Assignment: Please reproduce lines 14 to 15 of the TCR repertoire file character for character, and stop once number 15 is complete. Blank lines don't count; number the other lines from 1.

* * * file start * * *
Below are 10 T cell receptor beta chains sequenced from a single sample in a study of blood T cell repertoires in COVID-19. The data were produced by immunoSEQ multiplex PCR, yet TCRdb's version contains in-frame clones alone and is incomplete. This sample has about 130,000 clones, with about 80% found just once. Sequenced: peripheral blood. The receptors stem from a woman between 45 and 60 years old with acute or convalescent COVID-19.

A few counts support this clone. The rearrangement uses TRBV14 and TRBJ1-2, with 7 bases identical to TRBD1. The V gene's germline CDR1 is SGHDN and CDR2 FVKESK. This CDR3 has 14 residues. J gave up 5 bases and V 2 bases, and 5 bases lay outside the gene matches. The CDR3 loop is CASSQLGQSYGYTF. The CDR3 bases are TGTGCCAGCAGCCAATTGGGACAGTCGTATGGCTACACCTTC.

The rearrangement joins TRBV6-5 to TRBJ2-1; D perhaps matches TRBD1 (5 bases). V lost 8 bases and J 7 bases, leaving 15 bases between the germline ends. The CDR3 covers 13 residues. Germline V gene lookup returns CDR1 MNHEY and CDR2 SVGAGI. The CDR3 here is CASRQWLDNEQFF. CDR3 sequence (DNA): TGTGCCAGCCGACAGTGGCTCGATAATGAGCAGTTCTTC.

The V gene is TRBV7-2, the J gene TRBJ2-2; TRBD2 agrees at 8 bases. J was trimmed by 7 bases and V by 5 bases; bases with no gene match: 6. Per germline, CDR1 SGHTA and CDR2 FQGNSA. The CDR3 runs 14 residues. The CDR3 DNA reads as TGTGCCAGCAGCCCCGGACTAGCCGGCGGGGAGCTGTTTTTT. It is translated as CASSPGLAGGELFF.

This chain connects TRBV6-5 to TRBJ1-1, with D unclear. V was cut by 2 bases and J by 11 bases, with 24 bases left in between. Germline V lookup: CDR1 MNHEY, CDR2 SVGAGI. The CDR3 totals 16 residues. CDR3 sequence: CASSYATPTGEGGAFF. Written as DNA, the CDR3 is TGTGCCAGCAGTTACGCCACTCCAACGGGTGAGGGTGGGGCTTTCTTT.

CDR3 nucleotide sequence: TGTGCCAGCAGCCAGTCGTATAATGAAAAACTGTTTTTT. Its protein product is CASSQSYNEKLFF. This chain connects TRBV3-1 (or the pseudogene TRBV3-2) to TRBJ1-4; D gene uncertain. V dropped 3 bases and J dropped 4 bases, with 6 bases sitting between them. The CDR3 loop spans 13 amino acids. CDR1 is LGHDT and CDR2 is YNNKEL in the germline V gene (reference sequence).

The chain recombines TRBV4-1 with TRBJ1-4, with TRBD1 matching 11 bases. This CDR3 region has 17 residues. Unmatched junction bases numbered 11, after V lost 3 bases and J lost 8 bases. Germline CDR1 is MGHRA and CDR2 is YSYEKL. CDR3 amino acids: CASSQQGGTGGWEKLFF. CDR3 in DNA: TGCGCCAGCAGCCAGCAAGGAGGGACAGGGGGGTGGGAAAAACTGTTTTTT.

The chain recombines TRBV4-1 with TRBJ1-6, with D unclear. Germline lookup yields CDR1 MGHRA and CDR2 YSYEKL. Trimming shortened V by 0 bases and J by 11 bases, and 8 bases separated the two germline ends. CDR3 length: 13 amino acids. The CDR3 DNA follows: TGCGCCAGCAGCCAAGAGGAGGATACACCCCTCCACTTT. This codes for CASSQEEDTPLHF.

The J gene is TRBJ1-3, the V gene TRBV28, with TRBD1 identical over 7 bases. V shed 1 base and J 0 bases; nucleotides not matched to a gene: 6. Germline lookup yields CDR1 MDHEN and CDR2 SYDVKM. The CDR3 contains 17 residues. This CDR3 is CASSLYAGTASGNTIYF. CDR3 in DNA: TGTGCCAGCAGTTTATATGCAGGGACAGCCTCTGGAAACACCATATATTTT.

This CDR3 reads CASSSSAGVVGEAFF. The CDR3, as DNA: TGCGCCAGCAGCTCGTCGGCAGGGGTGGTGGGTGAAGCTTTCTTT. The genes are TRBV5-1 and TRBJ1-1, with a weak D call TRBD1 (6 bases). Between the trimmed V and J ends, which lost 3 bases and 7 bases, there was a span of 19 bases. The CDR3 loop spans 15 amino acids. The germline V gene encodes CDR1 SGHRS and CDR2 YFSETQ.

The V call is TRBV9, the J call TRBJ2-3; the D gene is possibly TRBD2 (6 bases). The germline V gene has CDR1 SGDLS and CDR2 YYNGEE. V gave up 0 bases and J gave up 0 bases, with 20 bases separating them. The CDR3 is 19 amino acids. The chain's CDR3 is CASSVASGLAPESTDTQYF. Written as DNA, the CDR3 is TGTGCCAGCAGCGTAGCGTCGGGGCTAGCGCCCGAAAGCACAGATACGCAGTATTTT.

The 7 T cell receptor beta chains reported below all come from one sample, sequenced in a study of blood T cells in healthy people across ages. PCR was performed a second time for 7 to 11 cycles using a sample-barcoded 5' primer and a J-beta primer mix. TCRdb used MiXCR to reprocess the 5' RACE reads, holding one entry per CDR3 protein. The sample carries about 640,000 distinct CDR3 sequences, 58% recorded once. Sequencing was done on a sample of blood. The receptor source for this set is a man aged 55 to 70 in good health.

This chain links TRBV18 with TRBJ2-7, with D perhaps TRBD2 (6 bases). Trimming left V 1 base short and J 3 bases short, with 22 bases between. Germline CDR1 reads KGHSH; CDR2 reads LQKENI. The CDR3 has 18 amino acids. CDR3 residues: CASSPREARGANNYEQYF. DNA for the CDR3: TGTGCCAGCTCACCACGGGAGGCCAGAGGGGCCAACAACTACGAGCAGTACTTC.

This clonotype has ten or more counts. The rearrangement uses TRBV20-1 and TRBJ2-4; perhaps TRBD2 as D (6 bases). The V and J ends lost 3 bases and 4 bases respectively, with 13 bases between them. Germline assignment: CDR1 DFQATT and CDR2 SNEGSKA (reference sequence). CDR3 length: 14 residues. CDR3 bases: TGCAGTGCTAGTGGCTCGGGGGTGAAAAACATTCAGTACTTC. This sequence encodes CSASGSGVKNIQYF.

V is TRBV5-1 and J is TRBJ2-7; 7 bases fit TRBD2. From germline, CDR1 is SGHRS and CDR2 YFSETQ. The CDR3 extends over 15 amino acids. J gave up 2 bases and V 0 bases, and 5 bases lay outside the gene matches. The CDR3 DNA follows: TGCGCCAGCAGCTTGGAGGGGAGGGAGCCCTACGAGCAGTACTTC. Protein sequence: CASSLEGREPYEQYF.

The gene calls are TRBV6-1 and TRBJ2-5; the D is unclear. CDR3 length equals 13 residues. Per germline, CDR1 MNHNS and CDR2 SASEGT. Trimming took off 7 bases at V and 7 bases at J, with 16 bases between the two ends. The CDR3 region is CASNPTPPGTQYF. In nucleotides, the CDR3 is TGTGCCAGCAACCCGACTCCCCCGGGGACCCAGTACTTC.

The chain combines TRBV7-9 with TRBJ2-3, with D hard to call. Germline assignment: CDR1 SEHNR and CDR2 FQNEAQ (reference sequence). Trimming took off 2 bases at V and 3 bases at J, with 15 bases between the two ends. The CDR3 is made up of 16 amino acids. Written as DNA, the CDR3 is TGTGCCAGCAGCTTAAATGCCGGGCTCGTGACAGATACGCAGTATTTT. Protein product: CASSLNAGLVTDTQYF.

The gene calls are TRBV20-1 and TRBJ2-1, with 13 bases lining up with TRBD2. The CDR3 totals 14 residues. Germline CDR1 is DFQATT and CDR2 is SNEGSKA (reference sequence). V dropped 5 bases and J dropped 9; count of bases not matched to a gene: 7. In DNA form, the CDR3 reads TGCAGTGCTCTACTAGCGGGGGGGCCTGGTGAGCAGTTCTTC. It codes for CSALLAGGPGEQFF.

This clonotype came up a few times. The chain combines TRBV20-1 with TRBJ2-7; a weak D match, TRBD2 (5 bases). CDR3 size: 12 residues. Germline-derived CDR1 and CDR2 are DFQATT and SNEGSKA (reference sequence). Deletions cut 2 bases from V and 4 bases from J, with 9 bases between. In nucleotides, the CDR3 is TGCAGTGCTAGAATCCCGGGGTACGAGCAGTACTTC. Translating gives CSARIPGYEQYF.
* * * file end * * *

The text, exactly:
This clonotype has ten or more counts. The rearrangement uses TRBV20-1 and TRBJ2-4; perhaps TRBD2 as D (6 bases). The V and J ends lost 3 bases and 4 bases respectively, with 13 bases between them. Germline assignment: CDR1 DFQATT and CDR2 SNEGSKA (reference sequence). CDR3 length: 14 residues. CDR3 bases: TGCAGTGCTAGTGGCTCGGGGGTGAAAAACATTCAGTACTTC. This sequence encodes CSASGSGVKNIQYF.

V is TRBV5-1 and J is TRBJ2-7; 7 bases fit TRBD2. From germline, CDR1 is SGHRS and CDR2 YFSETQ. The CDR3 extends over 15 amino acids. J gave up 2 bases and V 0 bases, and 5 bases lay outside the gene matches. The CDR3 DNA follows: TGCGCCAGCAGCTTGGAGGGGAGGGAGCCCTACGAGCAGTACTTC. Protein sequence: CASSLEGREPYEQYF.